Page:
Mary Kuhlman, Public News Service – OH

This article appeared in the Public News Service:  http://www.publicnewsservice.org/index.php?/content/article/15509-1

Farmers markets take root across U.S.

Friday, September 24th, 2010

If you own garden fails, you can still get fresh

By Lisa Abraham
Beacon Journal food writer

Published on Wednesday, Aug 25, 2010

I bought some zucchini and yellow squash the other day.

This may not seem like a big deal, but this is the first summer I have actually purchased those items in about nine years.

I proudly grow my own squash each year, and no matter how many come, there never seems to be enough to satisfy the eating habits of my family and friends and the baking habits of my sister, who relies on me as her zucchini supplier.

I wish people would leave them on my doorstep.

Things started out well enough with a late May planting. Everything was progressing nicely. Then, just as all of the blossoms were arriving and tiny squash starting to form, we went away for the July 4 weekend and the garden didn’t get watered for several days of scorching heat. I figured it would rain and didn’t arrange for anyone to water for us.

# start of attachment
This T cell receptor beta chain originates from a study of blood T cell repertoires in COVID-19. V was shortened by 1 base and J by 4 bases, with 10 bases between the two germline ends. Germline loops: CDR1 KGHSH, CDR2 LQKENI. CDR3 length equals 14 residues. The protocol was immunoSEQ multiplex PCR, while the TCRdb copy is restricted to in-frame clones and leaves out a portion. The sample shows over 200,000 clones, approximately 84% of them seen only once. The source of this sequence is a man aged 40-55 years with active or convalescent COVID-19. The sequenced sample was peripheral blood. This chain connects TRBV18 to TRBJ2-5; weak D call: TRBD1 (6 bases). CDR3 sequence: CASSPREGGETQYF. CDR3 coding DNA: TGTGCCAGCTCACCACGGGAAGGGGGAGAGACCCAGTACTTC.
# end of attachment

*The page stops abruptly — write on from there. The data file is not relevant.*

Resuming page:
It didn’t.

We arrived home to some crispy leaves, but I was confident in a comeback. They did, sort of. But after that, something seemed to happen to the zucchini, yellow squash, and even a few of the cucumber plants. I suspect some type of blight took hold when the plants were stressed from no water. It didn’t help that the heat made me less inclined to weed regularly.

After producing two zucchini and one yellow squash, the plants literally withered. My husband made the official pronouncement of death and yanked what was left of them from the ground.

”Who can’t grow zucchini?” I wailed one evening, lamenting their fate.